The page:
Mechanistic insights into volatile anesthetic modulation of K2P channels

  1. Aboubacar Wague
  2. Thomas T Joseph
  3. Kellie A Woll
  4. Weiming Bu
  5. Kiran A Vaidya
  6. Natarajan V Bhanu
  7. Benjamin A Garcia
  8. Crina M Nimigean
  9. Roderic G Eckenhoff
  10. Paul M Riegelhaupt  Is a corresponding author
  1. Weill Cornell Medical College, United States
  2. University of Pennsylvania, United States

Abstract

K2P potassium channels are known to be modulated by volatile anesthetic (VA) drugs and play important roles in clinically relevant effects that accompany general anesthesia. Here, we utilize a photoaffinity analog of the VA isoflurane to identify a VA binding site in the TREK1 K2P channel. The functional importance of the identified site was validated by mutagenesis and biochemical modification. Molecular dynamics simulations of TREK1 in the presence of VA found multiple neighboring residues on TREK1 TM2, TM3 and TM4 that contribute to anesthetic binding. The identified VA binding region contains residues that play roles in the mechanisms by which heat, mechanical stretch, and pharmacological modulators alter TREK1 channel activity and overlaps with positions found to modulate TASK K2P channel VA sensitivity. Our findings define molecular contacts that mediate VA binding to TREK1 channels and suggest a mechanistic basis to explain how K2P channels are modulated by VAs.

Data availability

All data generated or analysed during this study are included in the manuscript and supporting files.

Article and author information

Author details

  1. Aboubacar Wague

    Department of Anesthesiology, Weill Cornell Medical College, New York, United States
    Competing interests
    The authors declare that no competing interests exist.
  2. Thomas T Joseph

    Department of Anesthesiology and Critical Care, University of Pennsylvania, Philadelphia, United States
    Competing interests
    The authors declare that no competing interests exist.
  3. Kellie A Woll

    Department of Anesthesiology and Critical Care, University of Pennsylvania, Philadelphia, United States
    Competing interests
    The authors declare that no competing interests exist.
  4. Weiming Bu

    Department of Anesthesiology and Critical Care, University of Pennsylvania, Philadelphia, United States
    Competing interests
    The authors declare that no competing interests exist.
  5. Kiran A Vaidya

    Department of Anesthesiology, Weill Cornell Medical College, New York, United States
    Competing interests
    The authors declare that no competing interests exist.
  6. Natarajan V Bhanu

    Epigenetics Program, Department of Biochemistry and Biophysics, University of Pennsylvania, Philadelphia, United States
    Competing interests
    The authors declare that no competing interests exist.
  7. Benjamin A Garcia

    Epigenetics Program, Department of Biochemistry and Biophysics, Perelman School of Medicine, University of Pennsylvania, Philadelphia, United States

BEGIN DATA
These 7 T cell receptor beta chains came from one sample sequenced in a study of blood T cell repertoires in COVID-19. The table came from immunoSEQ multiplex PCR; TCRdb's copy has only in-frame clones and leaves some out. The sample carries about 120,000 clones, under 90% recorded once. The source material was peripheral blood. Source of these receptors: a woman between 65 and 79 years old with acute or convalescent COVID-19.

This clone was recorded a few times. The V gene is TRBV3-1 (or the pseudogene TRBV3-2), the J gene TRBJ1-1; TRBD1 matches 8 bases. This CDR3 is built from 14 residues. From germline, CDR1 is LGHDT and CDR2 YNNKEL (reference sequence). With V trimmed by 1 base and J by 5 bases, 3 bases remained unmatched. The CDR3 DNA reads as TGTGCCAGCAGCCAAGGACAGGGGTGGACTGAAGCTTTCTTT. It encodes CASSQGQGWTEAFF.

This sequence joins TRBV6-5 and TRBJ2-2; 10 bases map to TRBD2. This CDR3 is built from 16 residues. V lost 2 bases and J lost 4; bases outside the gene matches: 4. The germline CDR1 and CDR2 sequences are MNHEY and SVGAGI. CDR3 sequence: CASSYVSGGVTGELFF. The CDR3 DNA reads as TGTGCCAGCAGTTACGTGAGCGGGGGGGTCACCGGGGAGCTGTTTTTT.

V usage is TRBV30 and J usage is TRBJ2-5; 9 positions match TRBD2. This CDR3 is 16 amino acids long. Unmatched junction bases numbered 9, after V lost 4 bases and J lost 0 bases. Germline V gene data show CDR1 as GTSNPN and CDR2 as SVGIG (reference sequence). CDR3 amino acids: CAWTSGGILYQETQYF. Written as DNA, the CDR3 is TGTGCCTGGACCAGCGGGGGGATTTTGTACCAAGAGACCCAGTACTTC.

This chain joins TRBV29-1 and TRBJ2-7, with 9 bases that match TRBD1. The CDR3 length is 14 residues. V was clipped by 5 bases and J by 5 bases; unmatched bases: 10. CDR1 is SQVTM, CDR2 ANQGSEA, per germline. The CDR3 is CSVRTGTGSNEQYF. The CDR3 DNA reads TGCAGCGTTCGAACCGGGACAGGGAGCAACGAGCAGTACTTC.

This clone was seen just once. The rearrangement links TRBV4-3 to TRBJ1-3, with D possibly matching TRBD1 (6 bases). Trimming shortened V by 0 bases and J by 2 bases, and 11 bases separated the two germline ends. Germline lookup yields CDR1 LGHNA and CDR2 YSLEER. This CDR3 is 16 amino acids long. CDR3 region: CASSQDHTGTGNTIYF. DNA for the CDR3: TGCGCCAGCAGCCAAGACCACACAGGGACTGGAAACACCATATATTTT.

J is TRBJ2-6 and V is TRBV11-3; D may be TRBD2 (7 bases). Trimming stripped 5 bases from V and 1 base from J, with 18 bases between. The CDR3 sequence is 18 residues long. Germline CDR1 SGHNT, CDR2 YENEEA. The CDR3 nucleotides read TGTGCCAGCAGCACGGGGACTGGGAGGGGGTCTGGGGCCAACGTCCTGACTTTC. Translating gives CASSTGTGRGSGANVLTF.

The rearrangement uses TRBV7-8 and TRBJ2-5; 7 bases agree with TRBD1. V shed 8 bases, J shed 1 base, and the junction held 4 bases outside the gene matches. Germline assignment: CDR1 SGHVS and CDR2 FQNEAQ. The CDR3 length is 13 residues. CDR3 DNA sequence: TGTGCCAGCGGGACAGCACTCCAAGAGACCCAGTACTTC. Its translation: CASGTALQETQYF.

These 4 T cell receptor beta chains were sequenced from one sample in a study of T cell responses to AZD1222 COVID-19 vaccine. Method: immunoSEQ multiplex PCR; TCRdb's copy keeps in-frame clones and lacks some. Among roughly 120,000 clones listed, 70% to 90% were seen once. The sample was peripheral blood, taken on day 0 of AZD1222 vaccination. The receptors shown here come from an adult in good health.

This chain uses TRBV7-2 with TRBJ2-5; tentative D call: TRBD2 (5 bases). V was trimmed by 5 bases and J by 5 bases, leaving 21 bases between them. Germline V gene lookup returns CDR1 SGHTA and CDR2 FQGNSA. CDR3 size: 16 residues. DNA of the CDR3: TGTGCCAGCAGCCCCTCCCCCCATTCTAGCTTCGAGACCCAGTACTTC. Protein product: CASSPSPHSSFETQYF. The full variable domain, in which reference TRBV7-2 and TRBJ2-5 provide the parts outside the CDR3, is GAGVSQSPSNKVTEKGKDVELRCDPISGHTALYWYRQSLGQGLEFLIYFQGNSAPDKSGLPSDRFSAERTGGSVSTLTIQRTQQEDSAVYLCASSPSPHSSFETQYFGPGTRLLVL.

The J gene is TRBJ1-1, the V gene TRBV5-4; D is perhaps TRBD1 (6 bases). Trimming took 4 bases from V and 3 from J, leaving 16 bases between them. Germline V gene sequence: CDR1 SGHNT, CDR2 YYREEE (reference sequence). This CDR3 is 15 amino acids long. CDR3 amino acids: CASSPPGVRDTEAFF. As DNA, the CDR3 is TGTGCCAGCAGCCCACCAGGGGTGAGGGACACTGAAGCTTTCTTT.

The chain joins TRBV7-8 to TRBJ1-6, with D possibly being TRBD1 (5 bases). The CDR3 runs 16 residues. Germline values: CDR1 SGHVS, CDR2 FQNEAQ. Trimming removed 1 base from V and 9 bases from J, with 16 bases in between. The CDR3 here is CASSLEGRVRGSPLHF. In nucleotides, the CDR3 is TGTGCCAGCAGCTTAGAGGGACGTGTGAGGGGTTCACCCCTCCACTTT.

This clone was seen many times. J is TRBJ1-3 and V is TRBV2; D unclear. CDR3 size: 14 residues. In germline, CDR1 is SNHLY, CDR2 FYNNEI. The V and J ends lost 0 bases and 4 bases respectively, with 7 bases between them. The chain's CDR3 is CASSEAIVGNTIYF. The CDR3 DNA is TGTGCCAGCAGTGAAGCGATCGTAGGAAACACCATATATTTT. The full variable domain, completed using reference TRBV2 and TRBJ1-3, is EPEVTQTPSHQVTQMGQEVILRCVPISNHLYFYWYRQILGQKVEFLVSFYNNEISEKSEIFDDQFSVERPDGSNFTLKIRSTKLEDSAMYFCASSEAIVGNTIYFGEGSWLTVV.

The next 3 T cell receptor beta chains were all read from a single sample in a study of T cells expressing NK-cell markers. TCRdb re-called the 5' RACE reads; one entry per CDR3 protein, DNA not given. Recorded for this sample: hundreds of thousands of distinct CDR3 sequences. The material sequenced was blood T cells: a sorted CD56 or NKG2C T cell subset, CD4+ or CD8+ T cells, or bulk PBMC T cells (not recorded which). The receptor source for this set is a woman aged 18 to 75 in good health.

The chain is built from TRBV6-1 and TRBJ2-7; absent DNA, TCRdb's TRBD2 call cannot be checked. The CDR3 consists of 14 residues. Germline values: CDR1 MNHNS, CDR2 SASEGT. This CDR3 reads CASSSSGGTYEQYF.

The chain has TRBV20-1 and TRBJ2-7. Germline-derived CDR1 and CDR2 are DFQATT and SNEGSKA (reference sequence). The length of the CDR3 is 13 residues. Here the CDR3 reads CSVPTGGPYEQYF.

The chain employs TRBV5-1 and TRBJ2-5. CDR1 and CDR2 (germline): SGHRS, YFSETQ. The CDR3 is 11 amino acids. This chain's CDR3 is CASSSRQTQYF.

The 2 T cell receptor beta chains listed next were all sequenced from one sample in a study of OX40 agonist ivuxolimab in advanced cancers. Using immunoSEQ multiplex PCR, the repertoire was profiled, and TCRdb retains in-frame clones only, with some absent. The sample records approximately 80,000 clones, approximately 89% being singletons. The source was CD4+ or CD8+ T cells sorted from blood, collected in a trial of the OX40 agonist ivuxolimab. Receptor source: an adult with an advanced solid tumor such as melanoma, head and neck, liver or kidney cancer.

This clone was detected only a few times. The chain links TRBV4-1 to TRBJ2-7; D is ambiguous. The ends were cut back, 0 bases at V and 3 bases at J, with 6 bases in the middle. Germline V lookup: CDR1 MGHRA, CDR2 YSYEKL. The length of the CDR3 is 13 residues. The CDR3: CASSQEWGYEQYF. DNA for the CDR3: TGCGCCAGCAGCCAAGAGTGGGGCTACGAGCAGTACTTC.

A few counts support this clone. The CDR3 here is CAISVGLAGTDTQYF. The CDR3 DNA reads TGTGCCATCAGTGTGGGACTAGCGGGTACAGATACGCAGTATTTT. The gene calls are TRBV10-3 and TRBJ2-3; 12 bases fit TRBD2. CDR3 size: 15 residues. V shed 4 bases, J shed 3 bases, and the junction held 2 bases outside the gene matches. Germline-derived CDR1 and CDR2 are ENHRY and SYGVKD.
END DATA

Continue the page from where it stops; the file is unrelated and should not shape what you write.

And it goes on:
Competing interests
    The authors declare that no competing interests exist.
  8. Crina M Nimigean

    Department of Anesthesiology, Weill Cornell Medical College, New York, United States
    Competing interests
    The authors declare that no competing interests exist.
    ORCID icon "This ORCID iD identifies the author of this article:" 0000-0002-6254-4447
  9. Roderic G Eckenhoff

    Department of Anesthesiology & Critical Care, University of Pennsylvania, Philadelphia, United States
    Competing interests
    The authors declare that no competing interests exist.
  10. Paul M Riegelhaupt

    Anesthesiology, Weill Cornell Medical College, New York, United States
    For correspondence
    par9082@med.cornell.edu
    Competing interests
    The authors declare that no competing interests exist.
    ORCID icon "This ORCID iD identifies the author of this article:" 0000-0001-8593-2605

Funding

Foundation for Anesthesia Education and Research (FAER-182483-2)

  • Paul M Riegelhaupt

National Institute of General Medical Sciences (K08GM132781)

  • Paul M Riegelhaupt

National Institute of General Medical Sciences (P01GM055876)

  • Roderic G Eckenhoff

The funders had no role in study design, data collection and interpretation, or the decision to submit the work for publication.

Reviewing Editor

  1. Leon D Islas, Universidad Nacional Autónoma de México, Mexico

Publication history

  1. Received: June 9, 2020
  2. Accepted: December 19, 2020
  3. Accepted Manuscript published: December 21, 2020 (version 1)
  4. Version of Record published: January 4, 2021 (version 2)

Copyright

© 2020, Wague et al.

This article is distributed under the terms of the Creative Commons Attribution License permitting unrestricted use and redistribution provided that the original author and source are credited.

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  1. Aboubacar Wague
  2. Thomas T Joseph
  3. Kellie A Woll
  4. Weiming Bu
  5. Kiran A Vaidya
  6. Natarajan V Bhanu
  7. Benjamin A Garcia
  8. Crina M Nimigean
  9. Roderic G Eckenhoff
  10. Paul M Riegelhaupt
(2020)
Mechanistic insights into volatile anesthetic modulation of K2P channels
eLife 9:e59839.
https://doi.org/10.7554/eLife.59839
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